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Reading to young children: a head-start in life?

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  • Kalb, Guyonne
  • van Ours, Jan C

Abstract

This paper investigates the importance of parents reading to their young children. Using Australian data we find that parental reading to children at age 4 to 5 has positive and significant effects on reading skills and cognitive skills of these children at least up to age 10 or 11. Our findings are robust to a wide range of sensitivity analyses.

Suggested Citation

  • Kalb, Guyonne & van Ours, Jan C, 2013. "Reading to young children: a head-start in life?," CEPR Discussion Papers 9485, C.E.P.R. Discussion Papers.
  • Handle: RePEc:cpr:ceprdp:9485
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    4. Petra E. Todd & Kenneth I. Wolpin, 2007. "The Production of Cognitive Achievement in Children: Home, School, and Racial Test Score Gaps," Journal of Human Capital, University of Chicago Press, vol. 1(1), pages 91-136.
    5. Silles, Mary A., 2010. "The implications of family size and birth order for test scores and behavioral development," Economics of Education Review, Elsevier, vol. 29(5), pages 795-803, October.
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    7. Flavio Cunha & James J. Heckman, 2008. "Formulating, Identifying and Estimating the Technology of Cognitive and Noncognitive Skill Formation," Journal of Human Resources, University of Wisconsin Press, vol. 43(4).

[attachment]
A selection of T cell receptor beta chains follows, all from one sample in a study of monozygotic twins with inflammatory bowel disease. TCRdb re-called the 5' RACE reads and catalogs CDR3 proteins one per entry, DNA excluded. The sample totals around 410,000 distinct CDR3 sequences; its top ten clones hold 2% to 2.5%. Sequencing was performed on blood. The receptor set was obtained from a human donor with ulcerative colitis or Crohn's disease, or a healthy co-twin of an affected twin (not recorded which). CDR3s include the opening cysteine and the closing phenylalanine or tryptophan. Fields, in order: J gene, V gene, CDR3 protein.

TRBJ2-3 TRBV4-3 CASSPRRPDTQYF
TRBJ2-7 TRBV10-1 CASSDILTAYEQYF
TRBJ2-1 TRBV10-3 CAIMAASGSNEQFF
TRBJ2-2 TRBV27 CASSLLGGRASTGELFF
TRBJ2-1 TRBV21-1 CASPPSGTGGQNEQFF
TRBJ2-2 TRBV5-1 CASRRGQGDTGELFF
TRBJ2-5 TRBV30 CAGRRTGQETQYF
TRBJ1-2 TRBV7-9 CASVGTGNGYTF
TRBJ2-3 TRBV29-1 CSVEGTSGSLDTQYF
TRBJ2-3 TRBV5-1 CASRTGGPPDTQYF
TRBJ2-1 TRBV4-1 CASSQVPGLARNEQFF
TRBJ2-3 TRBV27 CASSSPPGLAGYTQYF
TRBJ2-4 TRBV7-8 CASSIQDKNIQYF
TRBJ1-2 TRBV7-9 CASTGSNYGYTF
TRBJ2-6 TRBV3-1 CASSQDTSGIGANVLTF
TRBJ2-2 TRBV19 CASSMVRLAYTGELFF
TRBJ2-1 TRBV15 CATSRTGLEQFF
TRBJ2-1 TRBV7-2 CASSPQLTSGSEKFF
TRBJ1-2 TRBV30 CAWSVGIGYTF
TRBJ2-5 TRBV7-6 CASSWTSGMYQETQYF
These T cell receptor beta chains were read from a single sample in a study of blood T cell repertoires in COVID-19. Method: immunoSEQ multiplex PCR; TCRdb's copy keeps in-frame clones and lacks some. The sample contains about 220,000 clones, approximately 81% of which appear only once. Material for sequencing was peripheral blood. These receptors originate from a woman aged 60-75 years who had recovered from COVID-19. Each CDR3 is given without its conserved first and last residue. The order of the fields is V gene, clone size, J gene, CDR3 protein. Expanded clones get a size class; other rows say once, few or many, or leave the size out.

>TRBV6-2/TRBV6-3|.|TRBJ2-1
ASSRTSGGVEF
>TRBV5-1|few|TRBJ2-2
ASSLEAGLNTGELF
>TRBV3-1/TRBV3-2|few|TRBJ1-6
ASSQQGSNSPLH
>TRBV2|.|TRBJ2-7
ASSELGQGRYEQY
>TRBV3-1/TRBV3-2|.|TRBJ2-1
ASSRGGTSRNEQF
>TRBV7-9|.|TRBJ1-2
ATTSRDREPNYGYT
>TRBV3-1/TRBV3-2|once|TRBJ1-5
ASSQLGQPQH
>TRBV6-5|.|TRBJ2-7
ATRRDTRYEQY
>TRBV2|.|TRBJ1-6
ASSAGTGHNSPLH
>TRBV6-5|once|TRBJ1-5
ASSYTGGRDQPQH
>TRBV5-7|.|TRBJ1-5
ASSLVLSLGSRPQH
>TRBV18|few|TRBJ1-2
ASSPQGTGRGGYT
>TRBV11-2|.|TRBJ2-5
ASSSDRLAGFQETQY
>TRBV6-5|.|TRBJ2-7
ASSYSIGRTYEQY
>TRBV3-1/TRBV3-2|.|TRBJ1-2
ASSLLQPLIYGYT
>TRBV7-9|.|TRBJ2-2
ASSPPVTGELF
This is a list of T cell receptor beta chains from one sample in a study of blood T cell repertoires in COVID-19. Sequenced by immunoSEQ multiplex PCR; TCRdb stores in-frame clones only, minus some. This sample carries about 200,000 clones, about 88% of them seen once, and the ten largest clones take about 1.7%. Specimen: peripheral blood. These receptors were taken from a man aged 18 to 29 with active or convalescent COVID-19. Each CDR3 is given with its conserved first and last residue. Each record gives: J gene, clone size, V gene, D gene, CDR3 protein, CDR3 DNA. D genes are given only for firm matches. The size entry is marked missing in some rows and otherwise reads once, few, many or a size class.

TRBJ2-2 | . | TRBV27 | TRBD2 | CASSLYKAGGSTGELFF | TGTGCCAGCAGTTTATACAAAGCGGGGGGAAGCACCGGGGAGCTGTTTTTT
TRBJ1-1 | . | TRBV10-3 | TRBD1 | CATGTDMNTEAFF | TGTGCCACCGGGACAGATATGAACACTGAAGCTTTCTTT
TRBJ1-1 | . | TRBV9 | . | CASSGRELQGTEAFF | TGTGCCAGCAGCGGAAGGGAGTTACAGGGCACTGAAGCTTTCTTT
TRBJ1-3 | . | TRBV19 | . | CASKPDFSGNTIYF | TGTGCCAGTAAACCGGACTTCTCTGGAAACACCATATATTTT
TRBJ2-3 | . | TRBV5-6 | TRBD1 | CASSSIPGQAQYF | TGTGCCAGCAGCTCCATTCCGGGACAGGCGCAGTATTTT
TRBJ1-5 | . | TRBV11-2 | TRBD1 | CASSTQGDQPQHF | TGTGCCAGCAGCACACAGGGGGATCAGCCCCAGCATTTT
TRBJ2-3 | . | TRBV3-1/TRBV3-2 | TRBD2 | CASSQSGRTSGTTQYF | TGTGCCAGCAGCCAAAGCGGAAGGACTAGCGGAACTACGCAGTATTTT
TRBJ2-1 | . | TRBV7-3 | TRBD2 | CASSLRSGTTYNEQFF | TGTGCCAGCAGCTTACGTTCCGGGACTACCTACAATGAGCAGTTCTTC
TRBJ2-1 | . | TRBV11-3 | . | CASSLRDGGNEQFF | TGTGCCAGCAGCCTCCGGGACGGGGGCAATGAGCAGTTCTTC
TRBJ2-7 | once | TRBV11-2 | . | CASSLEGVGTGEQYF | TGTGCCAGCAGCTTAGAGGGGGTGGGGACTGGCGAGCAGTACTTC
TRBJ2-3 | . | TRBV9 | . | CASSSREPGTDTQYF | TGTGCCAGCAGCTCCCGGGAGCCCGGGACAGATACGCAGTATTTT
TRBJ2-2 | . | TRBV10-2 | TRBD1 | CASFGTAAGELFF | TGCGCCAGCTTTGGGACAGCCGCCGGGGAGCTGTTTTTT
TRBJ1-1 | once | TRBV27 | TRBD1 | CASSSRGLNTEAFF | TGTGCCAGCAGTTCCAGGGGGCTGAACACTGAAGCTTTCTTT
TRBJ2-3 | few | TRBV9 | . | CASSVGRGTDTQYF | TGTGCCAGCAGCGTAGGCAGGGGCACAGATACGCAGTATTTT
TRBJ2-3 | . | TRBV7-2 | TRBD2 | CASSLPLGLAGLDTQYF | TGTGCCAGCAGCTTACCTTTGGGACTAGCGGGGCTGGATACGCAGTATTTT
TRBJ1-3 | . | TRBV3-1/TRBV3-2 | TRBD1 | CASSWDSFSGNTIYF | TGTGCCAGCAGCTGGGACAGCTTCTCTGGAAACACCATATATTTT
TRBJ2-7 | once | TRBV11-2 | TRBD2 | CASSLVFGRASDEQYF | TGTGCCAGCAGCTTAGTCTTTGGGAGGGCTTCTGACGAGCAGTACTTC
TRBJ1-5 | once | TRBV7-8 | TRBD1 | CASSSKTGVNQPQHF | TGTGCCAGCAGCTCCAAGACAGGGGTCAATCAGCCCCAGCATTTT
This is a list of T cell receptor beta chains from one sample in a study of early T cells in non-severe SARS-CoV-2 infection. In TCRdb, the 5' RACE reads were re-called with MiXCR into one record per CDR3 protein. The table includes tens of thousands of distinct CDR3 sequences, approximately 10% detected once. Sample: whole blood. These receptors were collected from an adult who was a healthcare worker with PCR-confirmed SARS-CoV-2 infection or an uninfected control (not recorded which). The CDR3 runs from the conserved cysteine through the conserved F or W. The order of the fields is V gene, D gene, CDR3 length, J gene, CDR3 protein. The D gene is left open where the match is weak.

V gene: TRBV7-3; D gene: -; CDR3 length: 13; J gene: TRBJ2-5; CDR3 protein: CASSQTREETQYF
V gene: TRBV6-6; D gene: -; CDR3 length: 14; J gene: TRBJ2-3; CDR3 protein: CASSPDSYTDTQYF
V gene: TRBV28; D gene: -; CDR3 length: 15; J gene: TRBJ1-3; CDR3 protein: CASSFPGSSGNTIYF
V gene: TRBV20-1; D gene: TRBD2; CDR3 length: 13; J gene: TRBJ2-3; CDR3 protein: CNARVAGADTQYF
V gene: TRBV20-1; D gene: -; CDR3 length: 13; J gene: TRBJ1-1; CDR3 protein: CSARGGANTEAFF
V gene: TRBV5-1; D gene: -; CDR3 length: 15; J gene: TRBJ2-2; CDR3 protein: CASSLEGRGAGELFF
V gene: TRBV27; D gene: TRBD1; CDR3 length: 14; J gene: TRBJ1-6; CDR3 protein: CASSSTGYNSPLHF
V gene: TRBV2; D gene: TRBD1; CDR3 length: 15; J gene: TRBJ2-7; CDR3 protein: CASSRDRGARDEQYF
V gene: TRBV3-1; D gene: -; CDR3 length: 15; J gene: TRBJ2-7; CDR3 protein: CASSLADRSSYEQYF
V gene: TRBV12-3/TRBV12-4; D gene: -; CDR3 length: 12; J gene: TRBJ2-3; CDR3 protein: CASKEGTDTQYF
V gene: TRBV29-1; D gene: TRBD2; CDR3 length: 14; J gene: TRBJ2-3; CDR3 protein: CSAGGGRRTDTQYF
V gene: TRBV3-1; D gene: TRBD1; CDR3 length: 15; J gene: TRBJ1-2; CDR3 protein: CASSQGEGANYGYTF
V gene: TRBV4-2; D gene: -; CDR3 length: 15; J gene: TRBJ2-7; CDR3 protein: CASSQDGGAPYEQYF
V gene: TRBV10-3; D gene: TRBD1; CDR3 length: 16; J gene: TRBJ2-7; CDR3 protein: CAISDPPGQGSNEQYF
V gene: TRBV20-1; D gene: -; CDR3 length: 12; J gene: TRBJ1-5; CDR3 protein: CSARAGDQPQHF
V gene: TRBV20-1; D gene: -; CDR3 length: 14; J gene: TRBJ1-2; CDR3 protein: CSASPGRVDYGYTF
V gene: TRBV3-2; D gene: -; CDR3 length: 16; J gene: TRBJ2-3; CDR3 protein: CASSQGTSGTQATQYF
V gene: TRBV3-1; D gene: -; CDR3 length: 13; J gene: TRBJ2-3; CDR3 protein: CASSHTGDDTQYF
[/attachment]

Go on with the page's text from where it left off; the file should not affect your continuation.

8. Robert Haveman & Barbara Wolfe, 1995. "The Determinants of Children's Attainments: A Review of Methods and Findings," Journal of Economic Literature, American Economic Association, vol. 33(4), pages 1829-1878, December.
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    Cited by:

    1. Goux, Dominique & Gurgand, Marc & Maurin, Eric, 2017. "Reading enjoyment and reading skills: Lessons from an experiment with first grade children," Labour Economics, Elsevier, vol. 45(C), pages 17-25.
    2. Michael Baker & Kevin Milligan, 2016. "Boy-Girl Differences in Parental Time Investments: Evidence from Three Countries," Journal of Human Capital, University of Chicago Press, vol. 10(4), pages 399-441.
    3. Hull, Marie & Norris, Jonathan, 2020. "The skill development of children of immigrants," Economics of Education Review, Elsevier, vol. 78(C).
    4. Anna Laura Mancini & Chiara Monfardini & Silvia Pasqua, 2017. "Is a good example the best sermon? Children’s imitation of parental reading," Review of Economics of the Household, Springer, vol. 15(3), pages 965-993, September.
    5. Chris Ryan, 2016. "Parental Investments and Child Development: Counting Games and Early Numeracy," Melbourne Institute Working Paper Series wp2016n34, Melbourne Institute of Applied Economic and Social Research, The University of Melbourne.
    6. Sara Suárez-Fernández & David Boto-García, 2019. "Unraveling the effect of extrinsic reading on reading with intrinsic motivation," Journal of Cultural Economics, Springer;The Association for Cultural Economics International, vol. 43(4), pages 579-605, December.
    7. World Bank, . "China Early Child Development : Early Childhood Education in Yunnan," World Bank Other Operational Studies, The World Bank, number 17004, September.
    8. Elena Claudia Meroni & Daniela Piazzalunga & Chiara Pronzato, 2019. "Use of extra-school time and child behaviour," FBK-IRVAPP Working Papers 2019-02, Research Institute for the Evaluation of Public Policies (IRVAPP), Bruno Kessler Foundation.

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    More about this item

    Keywords

    Cognitive skills; Reading to children;

    JEL classification:

    • C26 - Mathematical and Quantitative Methods - - Single Equation Models; Single Variables - - - Instrumental Variables (IV) Estimation
    • I21 - Health, Education, and Welfare - - Education - - - Analysis of Education
    • J24 - Labor and Demographic Economics - - Demand and Supply of Labor - - - Human Capital; Skills; Occupational Choice; Labor Productivity

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